What Is Motor Vehicle Injury?
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It has been estimated that as many as one in ten individuals will develop widespread, chronic pain over any four year period. Of these individuals, approximately 50% will report that their pain is the result of a motor vehicle accident, surgery, or fracture. Between 5-7% of individuals involved in a motor vehicle accident are reported to be at least partially disabled from the injuries they sustained.
Following a motor vehicle accident, patients most commonly report cervical facet joint pain, followed by intervertebral disc pain, and there is a small portion of accident victims that report both cervical facet joint pain and intervertebral disc pain.
There are a number of other injuries that individuals report following a motor vehicle accident, including:
- Ligament tears
- Head trauma
- Internal bleeding
- Spinal cord injuries
In addition to physical injuries, accident victims are at an increased risk of suffering from acute stress and post-traumatic stress disorder (PTSD) after a motor vehicle accident. These psychological conditions can exacerbate physical pain symptoms. It is therefore important that the treatment plan for motor vehicle accident victims addresses both physical and psychological symptoms that the patient is experiencing.
Causes Of Motor Vehicle InjuryThe most common type of injury suffered in a motor vehicle accident is an acceleration-deceleration injury, commonly known as whiplash. Whiplash affects the joints in the cervical spine and can lead to chronic cervical spine pain. Whiplash can lead to extended disability and chronic pain symptoms that can be experienced for several years after the accident.
Studies have recently been conducted using high-speed cameras. The results have shown that following a rear impact collision, the lower cervical vertebrae in the neck hyperextend while the upper cervical vertebrae in the neck hyperflex, resulting in an atypical cervical curve. This atypical motion of the spine can lead to damage and irritation of the cervical facets joints as well as the surrounding musculature.
Disc pain or degeneration is also commonly seen after a motor vehicle accident. The intervertebral discs provide support and shock absorption for the spinal column and also allow for flexibility of the spine. Following a motor vehicle accident, these discs can become injured resulting in inflammation, compression, and damage thereby leading to chronic pain.
Treatments For Motor Vehicle InjuryVarious treatments exist for patients suffering from chronic, widespread pain caused by a motor vehicle accident. Conservative options involving home treatment are recommended for patients suffering from mild chronic pain. Additional therapies can be offered to patients who are suffering from more intense pain. Many patients suffering with chronic pain are prescribed some form of analgesic medication for pain control.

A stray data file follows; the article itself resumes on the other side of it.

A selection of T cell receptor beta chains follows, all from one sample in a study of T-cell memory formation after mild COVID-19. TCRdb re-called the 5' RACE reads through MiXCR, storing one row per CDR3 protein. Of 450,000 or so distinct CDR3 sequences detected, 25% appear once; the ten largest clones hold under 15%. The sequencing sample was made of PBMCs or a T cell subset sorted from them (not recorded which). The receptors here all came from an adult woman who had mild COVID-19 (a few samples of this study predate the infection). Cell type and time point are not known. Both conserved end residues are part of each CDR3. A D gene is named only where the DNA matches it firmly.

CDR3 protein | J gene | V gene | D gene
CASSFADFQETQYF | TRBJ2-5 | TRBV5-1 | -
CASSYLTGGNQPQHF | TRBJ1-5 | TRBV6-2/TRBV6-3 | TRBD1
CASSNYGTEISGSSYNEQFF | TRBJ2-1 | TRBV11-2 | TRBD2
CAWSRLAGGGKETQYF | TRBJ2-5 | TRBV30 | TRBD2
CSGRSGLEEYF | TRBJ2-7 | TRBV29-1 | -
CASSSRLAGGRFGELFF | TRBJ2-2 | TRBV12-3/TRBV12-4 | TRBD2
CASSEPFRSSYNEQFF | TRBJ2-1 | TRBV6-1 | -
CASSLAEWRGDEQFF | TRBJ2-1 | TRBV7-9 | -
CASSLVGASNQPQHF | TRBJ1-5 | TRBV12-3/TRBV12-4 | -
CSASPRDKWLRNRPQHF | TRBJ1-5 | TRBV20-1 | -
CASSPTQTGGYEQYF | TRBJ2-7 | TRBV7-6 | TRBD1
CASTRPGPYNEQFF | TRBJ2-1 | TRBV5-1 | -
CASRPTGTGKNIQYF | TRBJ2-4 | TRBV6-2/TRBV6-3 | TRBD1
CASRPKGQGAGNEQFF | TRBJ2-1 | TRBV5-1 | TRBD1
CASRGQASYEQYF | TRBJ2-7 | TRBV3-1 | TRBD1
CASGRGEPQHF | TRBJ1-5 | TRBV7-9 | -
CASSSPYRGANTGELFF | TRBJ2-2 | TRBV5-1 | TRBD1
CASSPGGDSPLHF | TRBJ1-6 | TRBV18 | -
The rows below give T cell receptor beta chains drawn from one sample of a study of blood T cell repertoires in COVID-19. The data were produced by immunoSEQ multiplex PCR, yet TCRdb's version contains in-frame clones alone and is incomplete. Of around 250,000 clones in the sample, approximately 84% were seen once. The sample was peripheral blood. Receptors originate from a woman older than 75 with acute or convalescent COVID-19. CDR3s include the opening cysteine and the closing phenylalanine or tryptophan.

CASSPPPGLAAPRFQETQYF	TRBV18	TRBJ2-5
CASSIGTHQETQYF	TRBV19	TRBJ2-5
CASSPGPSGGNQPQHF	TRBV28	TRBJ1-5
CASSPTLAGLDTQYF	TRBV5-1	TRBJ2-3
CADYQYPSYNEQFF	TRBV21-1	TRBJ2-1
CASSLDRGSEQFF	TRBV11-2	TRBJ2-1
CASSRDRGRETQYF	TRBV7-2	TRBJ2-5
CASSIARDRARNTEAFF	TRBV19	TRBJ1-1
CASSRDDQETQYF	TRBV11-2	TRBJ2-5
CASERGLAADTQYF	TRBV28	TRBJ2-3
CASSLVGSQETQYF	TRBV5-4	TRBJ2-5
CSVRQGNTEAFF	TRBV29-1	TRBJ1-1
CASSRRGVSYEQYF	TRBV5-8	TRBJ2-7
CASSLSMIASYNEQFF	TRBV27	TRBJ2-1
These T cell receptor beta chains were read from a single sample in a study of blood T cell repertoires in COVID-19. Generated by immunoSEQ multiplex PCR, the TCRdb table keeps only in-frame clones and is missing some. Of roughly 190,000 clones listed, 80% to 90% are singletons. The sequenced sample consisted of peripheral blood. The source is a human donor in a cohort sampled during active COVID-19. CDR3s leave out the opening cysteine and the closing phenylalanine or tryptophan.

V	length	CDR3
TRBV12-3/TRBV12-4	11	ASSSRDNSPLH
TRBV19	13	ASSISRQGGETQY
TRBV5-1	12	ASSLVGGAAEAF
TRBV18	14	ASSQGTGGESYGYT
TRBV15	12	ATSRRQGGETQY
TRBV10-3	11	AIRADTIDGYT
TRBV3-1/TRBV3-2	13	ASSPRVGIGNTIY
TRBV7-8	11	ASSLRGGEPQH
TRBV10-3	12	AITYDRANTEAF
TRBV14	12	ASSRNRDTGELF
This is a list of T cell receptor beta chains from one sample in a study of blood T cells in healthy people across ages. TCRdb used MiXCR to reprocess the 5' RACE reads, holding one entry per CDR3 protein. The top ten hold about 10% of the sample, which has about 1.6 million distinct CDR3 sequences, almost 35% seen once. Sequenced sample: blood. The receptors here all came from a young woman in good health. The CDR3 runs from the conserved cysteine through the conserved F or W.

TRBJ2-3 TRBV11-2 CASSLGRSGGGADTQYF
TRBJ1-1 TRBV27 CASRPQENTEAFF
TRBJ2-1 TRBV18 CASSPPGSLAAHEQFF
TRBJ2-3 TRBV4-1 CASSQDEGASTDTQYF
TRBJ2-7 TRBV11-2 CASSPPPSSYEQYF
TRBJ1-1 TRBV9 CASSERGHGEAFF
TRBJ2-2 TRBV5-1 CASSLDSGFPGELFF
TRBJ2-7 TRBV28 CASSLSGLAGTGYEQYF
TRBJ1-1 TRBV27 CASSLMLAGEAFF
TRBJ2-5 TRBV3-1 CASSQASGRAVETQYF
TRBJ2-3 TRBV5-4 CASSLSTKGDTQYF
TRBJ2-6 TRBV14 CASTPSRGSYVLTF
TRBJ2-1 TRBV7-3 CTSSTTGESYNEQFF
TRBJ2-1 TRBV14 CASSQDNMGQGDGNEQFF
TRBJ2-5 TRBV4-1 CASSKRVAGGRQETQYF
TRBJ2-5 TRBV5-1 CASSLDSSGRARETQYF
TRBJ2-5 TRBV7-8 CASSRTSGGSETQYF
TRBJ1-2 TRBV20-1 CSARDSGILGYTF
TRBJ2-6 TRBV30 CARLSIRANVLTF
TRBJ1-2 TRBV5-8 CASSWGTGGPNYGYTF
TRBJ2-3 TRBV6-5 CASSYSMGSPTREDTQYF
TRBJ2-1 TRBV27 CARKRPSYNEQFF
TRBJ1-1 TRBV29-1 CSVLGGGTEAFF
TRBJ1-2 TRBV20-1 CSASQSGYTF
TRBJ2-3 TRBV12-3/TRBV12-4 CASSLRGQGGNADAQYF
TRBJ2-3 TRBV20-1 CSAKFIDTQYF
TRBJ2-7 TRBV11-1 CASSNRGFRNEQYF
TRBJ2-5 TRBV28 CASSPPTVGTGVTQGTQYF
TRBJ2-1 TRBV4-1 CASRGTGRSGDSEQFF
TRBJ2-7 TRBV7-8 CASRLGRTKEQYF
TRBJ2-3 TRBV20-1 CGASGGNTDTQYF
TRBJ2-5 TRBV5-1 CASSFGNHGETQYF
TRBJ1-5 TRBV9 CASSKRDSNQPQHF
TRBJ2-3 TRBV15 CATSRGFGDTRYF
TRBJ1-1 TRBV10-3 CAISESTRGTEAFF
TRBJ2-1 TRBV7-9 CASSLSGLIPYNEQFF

There are many studies that support physical therapy treatment shortly after sustaining a motor vehicle injury. Physical therapy may involve hands-on mobilization as well as specific stretching and strengthening exercises to reduce pain, improve range of motion, and improve overall function. Research has shown that individuals seeking physical therapy treatment immediately after an accident are more likely to maintain the positive results that they experience from treatment.
After a motor vehicle accident, individuals may be prescribed a non-steroidal anti-inflammatory medication to help relieve their chronic pain. These types of medications help to reduce inflammation and thereby help to reduce pain. Corticosteroids may also be recommended to reduce pain and inflammation.
If patients do not respond to conservative pain management therapies, more aggressive treatment options may be needed. More aggressive therapies include radiofrequency ablation, medial branch blocks, and facet joint injections. Radiofrequency ablation involves sending a high frequency current into the tissue to disturb nerve function, which interferes with the nerve’s ability to transmit pain signals. Medial branch blocks and facet joint injections involving injecting medications into the facet joint in an effort to block the transmission of pain signals to the brain.
Motor vehicle accident victims should receive care soon after the accident to minimize the damage to the tissues caused by inflammation. Additionally, early intervention will also help to reposition and realign injured joints and soft tissue and will help patients to maintain positive results.
An alternative therapy that may help with symptom management includes biofeedback training. This technique helps teach relaxation techniques and coping strategies that allow patients to be in control of some of their pain symptoms. Acupuncture may also provide pain relief for some individuals after a motor vehicle accident.
ConclusionCommon conditions that occur after motor vehicle accidents include whiplash and intervertebral disc injuries and the pain associated with these conditions can persist for years after the accident. There are numerous treatment options for pain associated with motor vehicle injury. Speaking with your doctor will help to determine what the best treatment plan is for your condition.
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